How do body composition monitors work?

Body composition monitors, or body fat scales as they’re sometimes called, work by measuring the level of resistance to a small electric signal that is sent from the sensors under your feet and back again.1 Don’t worry, you can’t feel a thing.2*

Some things conduct electricity (allow it to flow) better than other things. For example, metal wire lets electrical signals flow freely without resistance. Water is also known to be a good conductor. Fat, on the other hand is a poor conductor of electrical signals.

Because muscle contains high levels of water, the signal sent from the body composition sensors flows through muscle but meets resistance when it tries to travel through fat.1,2

A body composition monitor uses complex scientific calculations to estimate the level of muscle versus fat based on the level of resistance to the electrical signal.

Why are body fat monitors so useful?

Quite simply, traditional scales only provide part of the story. They provide total body weight. But if you embark on a more intensive exercise program, you will probably build muscle.

You may have heard people say, “muscle weighs more than fat.” That’s not really true, because 1 kg of muscle weighs the same as 1kg of fat – or 1kg of anything. However, muscle is denser than fat. So, if you’re carrying an extra 10kg of fat versus 10kg of muscle, your body will look and feel quite different.4 You’ll look a lot more toned with that extra muscle. The other benefit of muscle is that it boosts your metabolism, so it burns calories even when you’re relaxing on the couch.4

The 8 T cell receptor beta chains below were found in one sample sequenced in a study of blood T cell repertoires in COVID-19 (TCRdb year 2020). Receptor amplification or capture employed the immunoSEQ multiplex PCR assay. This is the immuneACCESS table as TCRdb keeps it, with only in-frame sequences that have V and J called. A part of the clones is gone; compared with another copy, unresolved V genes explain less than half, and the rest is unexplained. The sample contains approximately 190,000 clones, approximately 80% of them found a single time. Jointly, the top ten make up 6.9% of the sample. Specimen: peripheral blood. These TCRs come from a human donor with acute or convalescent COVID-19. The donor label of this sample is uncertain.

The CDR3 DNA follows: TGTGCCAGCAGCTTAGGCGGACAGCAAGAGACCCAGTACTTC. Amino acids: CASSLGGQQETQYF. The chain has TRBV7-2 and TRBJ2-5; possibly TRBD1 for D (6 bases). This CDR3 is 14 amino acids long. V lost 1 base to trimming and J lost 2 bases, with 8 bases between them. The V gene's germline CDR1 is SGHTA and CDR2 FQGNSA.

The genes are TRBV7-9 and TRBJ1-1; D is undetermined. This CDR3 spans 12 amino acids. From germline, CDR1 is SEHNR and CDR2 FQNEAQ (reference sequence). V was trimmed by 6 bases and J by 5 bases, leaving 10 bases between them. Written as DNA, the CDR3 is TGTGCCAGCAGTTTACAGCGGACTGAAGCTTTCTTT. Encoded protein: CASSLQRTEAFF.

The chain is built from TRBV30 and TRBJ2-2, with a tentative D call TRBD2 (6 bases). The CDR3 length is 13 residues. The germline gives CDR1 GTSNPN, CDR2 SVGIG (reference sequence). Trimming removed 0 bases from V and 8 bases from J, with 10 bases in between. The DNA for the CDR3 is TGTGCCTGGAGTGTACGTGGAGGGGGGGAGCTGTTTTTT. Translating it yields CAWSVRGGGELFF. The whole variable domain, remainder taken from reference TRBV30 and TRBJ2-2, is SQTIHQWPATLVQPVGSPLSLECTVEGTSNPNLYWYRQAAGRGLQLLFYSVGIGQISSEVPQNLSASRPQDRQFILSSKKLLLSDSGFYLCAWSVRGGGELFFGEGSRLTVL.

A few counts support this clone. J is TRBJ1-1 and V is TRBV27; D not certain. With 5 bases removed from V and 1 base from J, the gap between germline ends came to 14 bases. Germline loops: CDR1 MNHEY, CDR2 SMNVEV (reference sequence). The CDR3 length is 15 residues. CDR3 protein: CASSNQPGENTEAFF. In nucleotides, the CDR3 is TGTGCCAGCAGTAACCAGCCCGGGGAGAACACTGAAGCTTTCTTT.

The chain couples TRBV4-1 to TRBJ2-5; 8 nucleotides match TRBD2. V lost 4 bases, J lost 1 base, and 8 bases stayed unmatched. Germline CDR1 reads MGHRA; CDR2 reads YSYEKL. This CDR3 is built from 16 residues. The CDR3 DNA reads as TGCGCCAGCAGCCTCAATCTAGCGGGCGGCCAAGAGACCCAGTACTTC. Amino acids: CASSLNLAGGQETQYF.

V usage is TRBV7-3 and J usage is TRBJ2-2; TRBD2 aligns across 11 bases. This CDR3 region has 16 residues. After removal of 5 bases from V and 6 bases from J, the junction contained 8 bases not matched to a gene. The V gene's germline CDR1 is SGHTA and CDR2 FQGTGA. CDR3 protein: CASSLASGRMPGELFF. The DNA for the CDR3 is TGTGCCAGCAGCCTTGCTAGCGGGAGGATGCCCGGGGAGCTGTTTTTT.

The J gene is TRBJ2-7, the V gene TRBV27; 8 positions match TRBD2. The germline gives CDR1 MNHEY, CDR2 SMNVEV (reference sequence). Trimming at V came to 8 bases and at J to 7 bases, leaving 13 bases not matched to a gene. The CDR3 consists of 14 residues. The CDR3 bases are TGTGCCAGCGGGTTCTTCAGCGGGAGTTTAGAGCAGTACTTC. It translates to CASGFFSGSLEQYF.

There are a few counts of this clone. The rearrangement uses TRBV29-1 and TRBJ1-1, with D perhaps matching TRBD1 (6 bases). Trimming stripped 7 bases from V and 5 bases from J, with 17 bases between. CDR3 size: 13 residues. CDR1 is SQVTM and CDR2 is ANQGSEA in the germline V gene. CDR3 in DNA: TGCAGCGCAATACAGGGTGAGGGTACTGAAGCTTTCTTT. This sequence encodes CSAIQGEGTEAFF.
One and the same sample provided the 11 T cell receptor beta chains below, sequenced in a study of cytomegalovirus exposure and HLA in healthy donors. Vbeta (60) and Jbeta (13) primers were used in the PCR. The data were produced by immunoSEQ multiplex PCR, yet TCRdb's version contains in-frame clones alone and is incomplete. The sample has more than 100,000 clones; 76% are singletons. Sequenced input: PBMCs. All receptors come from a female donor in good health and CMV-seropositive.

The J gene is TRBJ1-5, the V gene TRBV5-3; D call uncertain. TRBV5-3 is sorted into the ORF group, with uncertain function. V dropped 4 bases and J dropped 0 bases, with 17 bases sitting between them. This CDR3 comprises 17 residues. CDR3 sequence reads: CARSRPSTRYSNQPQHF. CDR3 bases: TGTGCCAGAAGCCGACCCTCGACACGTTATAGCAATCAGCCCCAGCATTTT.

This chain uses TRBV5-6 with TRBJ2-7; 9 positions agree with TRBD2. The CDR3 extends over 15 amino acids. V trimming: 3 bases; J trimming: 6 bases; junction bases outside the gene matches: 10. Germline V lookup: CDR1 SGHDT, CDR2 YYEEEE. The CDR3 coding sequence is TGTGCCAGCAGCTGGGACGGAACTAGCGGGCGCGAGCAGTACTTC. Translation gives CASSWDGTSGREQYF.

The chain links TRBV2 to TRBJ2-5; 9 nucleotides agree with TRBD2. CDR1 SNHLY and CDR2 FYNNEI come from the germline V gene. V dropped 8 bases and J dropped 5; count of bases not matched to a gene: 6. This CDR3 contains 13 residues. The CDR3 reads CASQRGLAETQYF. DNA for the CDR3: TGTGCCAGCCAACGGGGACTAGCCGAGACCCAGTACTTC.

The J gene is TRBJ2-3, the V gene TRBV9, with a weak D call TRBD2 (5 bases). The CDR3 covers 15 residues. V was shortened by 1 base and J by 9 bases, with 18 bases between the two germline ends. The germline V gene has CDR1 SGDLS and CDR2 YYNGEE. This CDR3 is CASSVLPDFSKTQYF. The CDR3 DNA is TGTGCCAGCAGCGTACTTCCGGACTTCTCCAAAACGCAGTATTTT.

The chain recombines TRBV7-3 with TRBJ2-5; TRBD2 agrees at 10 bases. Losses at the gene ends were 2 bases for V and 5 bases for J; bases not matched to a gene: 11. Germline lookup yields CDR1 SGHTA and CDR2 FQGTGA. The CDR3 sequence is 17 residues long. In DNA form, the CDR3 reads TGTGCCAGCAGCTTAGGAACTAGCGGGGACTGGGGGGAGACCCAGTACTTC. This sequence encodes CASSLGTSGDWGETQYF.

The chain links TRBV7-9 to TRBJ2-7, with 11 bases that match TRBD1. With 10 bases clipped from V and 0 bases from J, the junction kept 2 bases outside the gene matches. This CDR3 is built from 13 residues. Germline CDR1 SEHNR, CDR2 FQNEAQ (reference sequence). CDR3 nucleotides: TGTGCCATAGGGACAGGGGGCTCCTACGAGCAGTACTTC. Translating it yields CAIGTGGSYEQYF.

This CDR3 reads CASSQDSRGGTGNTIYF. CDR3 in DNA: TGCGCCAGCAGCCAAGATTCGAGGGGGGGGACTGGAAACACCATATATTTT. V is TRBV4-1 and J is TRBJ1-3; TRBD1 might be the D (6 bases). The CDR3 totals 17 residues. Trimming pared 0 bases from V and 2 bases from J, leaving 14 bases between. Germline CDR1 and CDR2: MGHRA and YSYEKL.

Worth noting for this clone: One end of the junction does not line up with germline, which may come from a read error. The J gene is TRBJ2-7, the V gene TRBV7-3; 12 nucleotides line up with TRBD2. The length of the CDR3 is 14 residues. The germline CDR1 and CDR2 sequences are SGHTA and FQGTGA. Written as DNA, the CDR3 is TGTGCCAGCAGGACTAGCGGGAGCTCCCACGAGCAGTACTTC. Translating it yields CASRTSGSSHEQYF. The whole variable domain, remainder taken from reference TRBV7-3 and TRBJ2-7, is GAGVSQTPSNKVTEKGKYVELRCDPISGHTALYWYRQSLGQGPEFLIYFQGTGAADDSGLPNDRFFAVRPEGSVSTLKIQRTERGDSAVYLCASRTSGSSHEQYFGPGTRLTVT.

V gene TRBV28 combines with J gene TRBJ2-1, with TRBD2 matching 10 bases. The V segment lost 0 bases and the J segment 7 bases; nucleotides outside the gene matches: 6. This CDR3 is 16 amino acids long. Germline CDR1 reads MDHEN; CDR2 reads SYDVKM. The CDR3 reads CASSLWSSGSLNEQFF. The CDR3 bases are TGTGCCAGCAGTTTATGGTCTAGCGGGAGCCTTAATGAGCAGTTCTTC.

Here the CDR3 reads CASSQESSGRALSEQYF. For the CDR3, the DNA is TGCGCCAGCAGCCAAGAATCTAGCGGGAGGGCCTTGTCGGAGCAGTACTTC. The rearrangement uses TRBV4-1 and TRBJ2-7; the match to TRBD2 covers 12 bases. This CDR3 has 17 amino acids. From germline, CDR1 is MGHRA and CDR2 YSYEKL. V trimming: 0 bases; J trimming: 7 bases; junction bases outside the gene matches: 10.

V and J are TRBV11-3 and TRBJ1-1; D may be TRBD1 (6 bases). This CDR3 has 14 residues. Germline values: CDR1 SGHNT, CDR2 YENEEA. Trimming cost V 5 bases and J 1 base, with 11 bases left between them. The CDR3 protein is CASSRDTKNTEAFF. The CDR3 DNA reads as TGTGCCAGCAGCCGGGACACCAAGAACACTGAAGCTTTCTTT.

In other words, body composition monitors give you a better indication of muscle to fat ratio, which is important for good health.

In addition, the fat that body composition monitors measure includes visceral fat2, which is the fat surrounding internal organs – the fat you can’t see when you look in the mirror.

Too much visceral fat is thought to be closely linked to increased levels of fat in the bloodstream, which can lead to cardiovascular disease and diabetes.3

Body Mass Index (BMI) is another term you may have heard. BMI is a simple calculation that looks at your height and your weight and is used to determine whether you are in a healthy weight range for your height.5 As we saw earlier in this article, weight alone, without knowing if it’s fat or muscle, is not the ideal way to assess how healthy your body is. So, if you’d like a more complete picture of what’s going on inside, consider a body composition monitor. You can check out the BodiSure options here.

*Wearers of electronic medical devices and implants (pacemakers, electrocardiograms, etc.) are strongly advised NOT to use body composition monitors because this small current may cause a malfunction.


  1. https://www.healthline.com/health/body-fat-scale-accuracy#overview
  2. https://www.omron-healthcare.com/eu/category/digital-scales
  3. https://www.health.harvard.edu/staying-healthy/abdominal-fat-and-what-to-do-about-it
  4. https://www.healthline.com/health/does-muscle-weigh-more-than-fat#fat-vs-muscle
  5. https://www.heartfoundation.org.au/bmi-calculator



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